firmly held but erroneous believes that usually involve a misinterpretation of perceptions or experiences and become fixed beliefs that are not amenable to change (e.g. believing that the internal organs have been taken out and replaced by someone else’s)

New cards
13

Persecutory delusions (paranoia)

the individual believes they are being persecuted, spied upon, or in danger (usually as a result of a conspiracy of some kind)

New cards
14

Grandiose delusions

the individual believes that they are someone with fame or power or have exceptional abilities, wealth or fame (e.g. being Jesus)

New cards
15

Delusions of control

the individual believes that their thoughts, feelings or actions are being controlled by external forces (e.g. extraterrestrial or supernatural beings)

New cards
16

Nihilistic delusions

the individual believes that some aspect of either themselves or the world has ceased to exist (e.g. believing to be dead)

New cards
17

Erotomanic delusions

relatively rare, the individual believes that a person of higher social status falls in love and makes amorous advances towards them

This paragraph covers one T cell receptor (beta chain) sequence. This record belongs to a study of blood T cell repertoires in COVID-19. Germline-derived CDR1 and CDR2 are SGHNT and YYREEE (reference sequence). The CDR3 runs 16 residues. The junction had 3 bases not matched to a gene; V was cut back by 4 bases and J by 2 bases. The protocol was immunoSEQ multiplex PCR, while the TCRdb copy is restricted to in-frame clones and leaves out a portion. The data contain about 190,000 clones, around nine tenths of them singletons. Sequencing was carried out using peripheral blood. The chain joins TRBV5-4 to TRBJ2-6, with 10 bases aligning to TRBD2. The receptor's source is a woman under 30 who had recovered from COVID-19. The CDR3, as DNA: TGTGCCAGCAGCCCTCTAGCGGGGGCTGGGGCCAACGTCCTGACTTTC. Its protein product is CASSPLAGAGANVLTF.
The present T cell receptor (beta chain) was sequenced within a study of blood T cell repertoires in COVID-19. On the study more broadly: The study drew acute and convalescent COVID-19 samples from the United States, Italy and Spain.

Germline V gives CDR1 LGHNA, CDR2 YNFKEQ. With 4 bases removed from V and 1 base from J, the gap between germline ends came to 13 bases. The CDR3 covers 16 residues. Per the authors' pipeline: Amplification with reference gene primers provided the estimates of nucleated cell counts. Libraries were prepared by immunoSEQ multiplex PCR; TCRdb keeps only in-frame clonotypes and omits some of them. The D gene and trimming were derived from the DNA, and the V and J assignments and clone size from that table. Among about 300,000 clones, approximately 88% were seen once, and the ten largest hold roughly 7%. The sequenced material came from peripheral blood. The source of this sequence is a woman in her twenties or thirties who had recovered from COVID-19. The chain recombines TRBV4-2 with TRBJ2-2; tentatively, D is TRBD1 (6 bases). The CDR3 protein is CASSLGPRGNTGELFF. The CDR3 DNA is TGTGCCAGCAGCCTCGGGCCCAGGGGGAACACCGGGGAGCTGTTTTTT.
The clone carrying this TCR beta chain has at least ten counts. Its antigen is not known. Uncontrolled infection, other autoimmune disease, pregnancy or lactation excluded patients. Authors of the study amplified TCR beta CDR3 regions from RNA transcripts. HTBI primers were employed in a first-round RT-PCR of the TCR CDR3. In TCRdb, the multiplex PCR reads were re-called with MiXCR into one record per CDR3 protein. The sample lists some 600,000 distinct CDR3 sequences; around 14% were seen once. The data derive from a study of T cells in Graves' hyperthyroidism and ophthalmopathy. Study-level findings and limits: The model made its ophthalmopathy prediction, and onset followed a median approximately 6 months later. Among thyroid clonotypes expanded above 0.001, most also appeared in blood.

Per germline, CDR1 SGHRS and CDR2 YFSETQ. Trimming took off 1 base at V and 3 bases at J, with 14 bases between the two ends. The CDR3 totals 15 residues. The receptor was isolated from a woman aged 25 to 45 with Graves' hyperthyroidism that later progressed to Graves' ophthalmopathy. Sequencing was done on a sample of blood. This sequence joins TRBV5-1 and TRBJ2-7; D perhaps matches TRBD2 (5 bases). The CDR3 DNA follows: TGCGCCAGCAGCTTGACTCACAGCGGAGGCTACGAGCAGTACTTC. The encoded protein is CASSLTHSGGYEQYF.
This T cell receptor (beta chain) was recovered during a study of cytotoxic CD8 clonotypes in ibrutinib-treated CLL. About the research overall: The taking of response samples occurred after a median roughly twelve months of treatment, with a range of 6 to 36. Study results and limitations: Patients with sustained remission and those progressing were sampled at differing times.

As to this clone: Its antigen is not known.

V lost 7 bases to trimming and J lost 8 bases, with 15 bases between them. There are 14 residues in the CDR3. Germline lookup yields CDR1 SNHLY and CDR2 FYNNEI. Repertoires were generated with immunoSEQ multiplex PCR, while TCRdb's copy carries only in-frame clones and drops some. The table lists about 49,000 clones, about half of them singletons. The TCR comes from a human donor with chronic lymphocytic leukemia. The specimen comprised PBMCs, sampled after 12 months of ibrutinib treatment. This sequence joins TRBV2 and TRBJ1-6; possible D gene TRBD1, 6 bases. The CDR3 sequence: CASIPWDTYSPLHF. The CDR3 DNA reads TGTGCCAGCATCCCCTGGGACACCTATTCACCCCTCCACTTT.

• as a result of this, sufferers often stalk their target

New cards
18

Individuals with erotomanic delusions

  • Usually, isolated loners without a partner or full-time occupation

  • Around half have a first-degree relative with a delusional disorder

  • Many develop fantasies in which they are driven to protect, help or harm their victim

New cards
19

2 types of erotomanic delusion

  • Believing, to have a relationship with the victim

  • Believing to be destined to be with the victim, even though they may have never met them

New cards
20

Hallucinations

a sensory experience in which a person can see, hear, smell, taste or feel something that isn’t there

  • Auditory hallucinations are most common (around 70% of sufferers)

  • Visual hallucinations are the second most common type

  • While some sufferers are convinced what they perceive is real, others are aware that it might not be reel

New cards
21

Reality-monitoring deficit

having problems with distinguishing between what occurred and what did not

New cards
22

Self-monitoring deficit

being unable to distinguish between thoughts and ideas generated by oneself and those of others

New cards
23

Derailment

a disorder of speech where the individual may drift quickly from one topic to another during a conversation